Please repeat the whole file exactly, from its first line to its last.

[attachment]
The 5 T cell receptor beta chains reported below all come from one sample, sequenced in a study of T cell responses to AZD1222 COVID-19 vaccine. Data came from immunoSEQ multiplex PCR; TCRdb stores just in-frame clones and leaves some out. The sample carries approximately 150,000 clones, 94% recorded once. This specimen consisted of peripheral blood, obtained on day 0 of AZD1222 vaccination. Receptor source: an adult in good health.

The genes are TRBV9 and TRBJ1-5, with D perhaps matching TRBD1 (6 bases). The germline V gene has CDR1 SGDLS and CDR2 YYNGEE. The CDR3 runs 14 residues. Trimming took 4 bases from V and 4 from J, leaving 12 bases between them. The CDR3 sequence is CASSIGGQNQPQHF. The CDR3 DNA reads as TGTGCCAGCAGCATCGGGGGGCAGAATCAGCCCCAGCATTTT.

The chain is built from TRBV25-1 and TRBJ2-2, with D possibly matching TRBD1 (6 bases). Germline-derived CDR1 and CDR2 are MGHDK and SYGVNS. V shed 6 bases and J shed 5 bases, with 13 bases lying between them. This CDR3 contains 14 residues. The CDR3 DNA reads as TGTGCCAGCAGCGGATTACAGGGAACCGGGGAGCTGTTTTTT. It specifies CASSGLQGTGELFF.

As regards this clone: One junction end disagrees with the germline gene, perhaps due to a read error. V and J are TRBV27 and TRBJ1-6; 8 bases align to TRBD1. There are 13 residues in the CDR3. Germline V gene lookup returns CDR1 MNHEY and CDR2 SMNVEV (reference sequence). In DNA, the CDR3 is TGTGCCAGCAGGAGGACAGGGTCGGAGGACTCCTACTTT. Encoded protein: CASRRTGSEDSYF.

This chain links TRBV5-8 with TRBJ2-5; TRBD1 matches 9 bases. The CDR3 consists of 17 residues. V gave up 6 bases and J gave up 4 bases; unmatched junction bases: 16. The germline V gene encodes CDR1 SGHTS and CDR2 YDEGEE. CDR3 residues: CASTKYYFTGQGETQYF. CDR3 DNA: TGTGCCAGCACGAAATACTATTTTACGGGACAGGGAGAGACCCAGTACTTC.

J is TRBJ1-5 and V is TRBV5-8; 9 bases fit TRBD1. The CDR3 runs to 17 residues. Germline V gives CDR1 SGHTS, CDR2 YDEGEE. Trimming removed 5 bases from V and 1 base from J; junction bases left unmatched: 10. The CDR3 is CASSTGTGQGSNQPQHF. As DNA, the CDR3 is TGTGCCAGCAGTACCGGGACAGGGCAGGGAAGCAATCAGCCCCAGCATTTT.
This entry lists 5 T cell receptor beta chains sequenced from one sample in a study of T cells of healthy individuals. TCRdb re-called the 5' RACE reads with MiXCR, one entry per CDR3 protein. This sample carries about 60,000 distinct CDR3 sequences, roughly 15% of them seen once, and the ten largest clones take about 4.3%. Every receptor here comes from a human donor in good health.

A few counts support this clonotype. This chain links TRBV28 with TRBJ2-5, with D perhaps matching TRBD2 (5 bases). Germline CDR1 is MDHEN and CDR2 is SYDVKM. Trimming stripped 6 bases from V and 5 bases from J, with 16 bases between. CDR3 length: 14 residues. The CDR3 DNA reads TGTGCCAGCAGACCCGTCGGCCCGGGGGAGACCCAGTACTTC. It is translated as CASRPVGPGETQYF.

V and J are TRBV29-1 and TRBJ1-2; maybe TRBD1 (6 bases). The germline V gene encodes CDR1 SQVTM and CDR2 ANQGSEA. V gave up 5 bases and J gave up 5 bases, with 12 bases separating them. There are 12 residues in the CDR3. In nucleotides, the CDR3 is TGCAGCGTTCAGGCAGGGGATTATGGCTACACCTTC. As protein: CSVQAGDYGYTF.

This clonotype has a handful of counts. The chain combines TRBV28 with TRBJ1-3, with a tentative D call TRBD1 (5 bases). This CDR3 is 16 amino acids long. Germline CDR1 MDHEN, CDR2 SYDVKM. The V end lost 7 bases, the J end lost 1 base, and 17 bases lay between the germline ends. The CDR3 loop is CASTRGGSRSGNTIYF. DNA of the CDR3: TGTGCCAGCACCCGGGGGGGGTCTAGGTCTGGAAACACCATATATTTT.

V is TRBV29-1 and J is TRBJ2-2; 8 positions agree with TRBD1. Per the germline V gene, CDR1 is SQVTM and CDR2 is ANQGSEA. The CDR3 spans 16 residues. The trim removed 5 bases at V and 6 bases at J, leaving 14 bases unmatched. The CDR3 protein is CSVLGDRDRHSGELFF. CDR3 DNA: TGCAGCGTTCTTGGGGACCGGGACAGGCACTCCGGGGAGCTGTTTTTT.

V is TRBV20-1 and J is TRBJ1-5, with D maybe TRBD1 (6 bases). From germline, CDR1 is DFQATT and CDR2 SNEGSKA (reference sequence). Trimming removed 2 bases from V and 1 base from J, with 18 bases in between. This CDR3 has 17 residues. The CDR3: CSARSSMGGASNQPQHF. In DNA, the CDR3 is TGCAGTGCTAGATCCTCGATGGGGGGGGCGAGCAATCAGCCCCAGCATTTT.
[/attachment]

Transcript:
The 5 T cell receptor beta chains reported below all come from one sample, sequenced in a study of T cell responses to AZD1222 COVID-19 vaccine. Data came from immunoSEQ multiplex PCR; TCRdb stores just in-frame clones and leaves some out. The sample carries approximately 150,000 clones, 94% recorded once. This specimen consisted of peripheral blood, obtained on day 0 of AZD1222 vaccination. Receptor source: an adult in good health.

The genes are TRBV9 and TRBJ1-5, with D perhaps matching TRBD1 (6 bases). The germline V gene has CDR1 SGDLS and CDR2 YYNGEE. The CDR3 runs 14 residues. Trimming took 4 bases from V and 4 from J, leaving 12 bases between them. The CDR3 sequence is CASSIGGQNQPQHF. The CDR3 DNA reads as TGTGCCAGCAGCATCGGGGGGCAGAATCAGCCCCAGCATTTT.

The chain is built from TRBV25-1 and TRBJ2-2, with D possibly matching TRBD1 (6 bases). Germline-derived CDR1 and CDR2 are MGHDK and SYGVNS. V shed 6 bases and J shed 5 bases, with 13 bases lying between them. This CDR3 contains 14 residues. The CDR3 DNA reads as TGTGCCAGCAGCGGATTACAGGGAACCGGGGAGCTGTTTTTT. It specifies CASSGLQGTGELFF.

As regards this clone: One junction end disagrees with the germline gene, perhaps due to a read error. V and J are TRBV27 and TRBJ1-6; 8 bases align to TRBD1. There are 13 residues in the CDR3. Germline V gene lookup returns CDR1 MNHEY and CDR2 SMNVEV (reference sequence). In DNA, the CDR3 is TGTGCCAGCAGGAGGACAGGGTCGGAGGACTCCTACTTT. Encoded protein: CASRRTGSEDSYF.

This chain links TRBV5-8 with TRBJ2-5; TRBD1 matches 9 bases. The CDR3 consists of 17 residues. V gave up 6 bases and J gave up 4 bases; unmatched junction bases: 16. The germline V gene encodes CDR1 SGHTS and CDR2 YDEGEE. CDR3 residues: CASTKYYFTGQGETQYF. CDR3 DNA: TGTGCCAGCACGAAATACTATTTTACGGGACAGGGAGAGACCCAGTACTTC.

J is TRBJ1-5 and V is TRBV5-8; 9 bases fit TRBD1. The CDR3 runs to 17 residues. Germline V gives CDR1 SGHTS, CDR2 YDEGEE. Trimming removed 5 bases from V and 1 base from J; junction bases left unmatched: 10. The CDR3 is CASSTGTGQGSNQPQHF. As DNA, the CDR3 is TGTGCCAGCAGTACCGGGACAGGGCAGGGAAGCAATCAGCCCCAGCATTTT.
This entry lists 5 T cell receptor beta chains sequenced from one sample in a study of T cells of healthy individuals. TCRdb re-called the 5' RACE reads with MiXCR, one entry per CDR3 protein. This sample carries about 60,000 distinct CDR3 sequences, roughly 15% of them seen once, and the ten largest clones take about 4.3%. Every receptor here comes from a human donor in good health.

A few counts support this clonotype. This chain links TRBV28 with TRBJ2-5, with D perhaps matching TRBD2 (5 bases). Germline CDR1 is MDHEN and CDR2 is SYDVKM. Trimming stripped 6 bases from V and 5 bases from J, with 16 bases between. CDR3 length: 14 residues. The CDR3 DNA reads TGTGCCAGCAGACCCGTCGGCCCGGGGGAGACCCAGTACTTC. It is translated as CASRPVGPGETQYF.

V and J are TRBV29-1 and TRBJ1-2; maybe TRBD1 (6 bases). The germline V gene encodes CDR1 SQVTM and CDR2 ANQGSEA. V gave up 5 bases and J gave up 5 bases, with 12 bases separating them. There are 12 residues in the CDR3. In nucleotides, the CDR3 is TGCAGCGTTCAGGCAGGGGATTATGGCTACACCTTC. As protein: CSVQAGDYGYTF.

This clonotype has a handful of counts. The chain combines TRBV28 with TRBJ1-3, with a tentative D call TRBD1 (5 bases). This CDR3 is 16 amino acids long. Germline CDR1 MDHEN, CDR2 SYDVKM. The V end lost 7 bases, the J end lost 1 base, and 17 bases lay between the germline ends. The CDR3 loop is CASTRGGSRSGNTIYF. DNA of the CDR3: TGTGCCAGCACCCGGGGGGGGTCTAGGTCTGGAAACACCATATATTTT.

V is TRBV29-1 and J is TRBJ2-2; 8 positions agree with TRBD1. Per the germline V gene, CDR1 is SQVTM and CDR2 is ANQGSEA. The CDR3 spans 16 residues. The trim removed 5 bases at V and 6 bases at J, leaving 14 bases unmatched. The CDR3 protein is CSVLGDRDRHSGELFF. CDR3 DNA: TGCAGCGTTCTTGGGGACCGGGACAGGCACTCCGGGGAGCTGTTTTTT.

V is TRBV20-1 and J is TRBJ1-5, with D maybe TRBD1 (6 bases). From germline, CDR1 is DFQATT and CDR2 SNEGSKA (reference sequence). Trimming removed 2 bases from V and 1 base from J, with 18 bases in between. This CDR3 has 17 residues. The CDR3: CSARSSMGGASNQPQHF. In DNA, the CDR3 is TGCAGTGCTAGATCCTCGATGGGGGGGGCGAGCAATCAGCCCCAGCATTTT.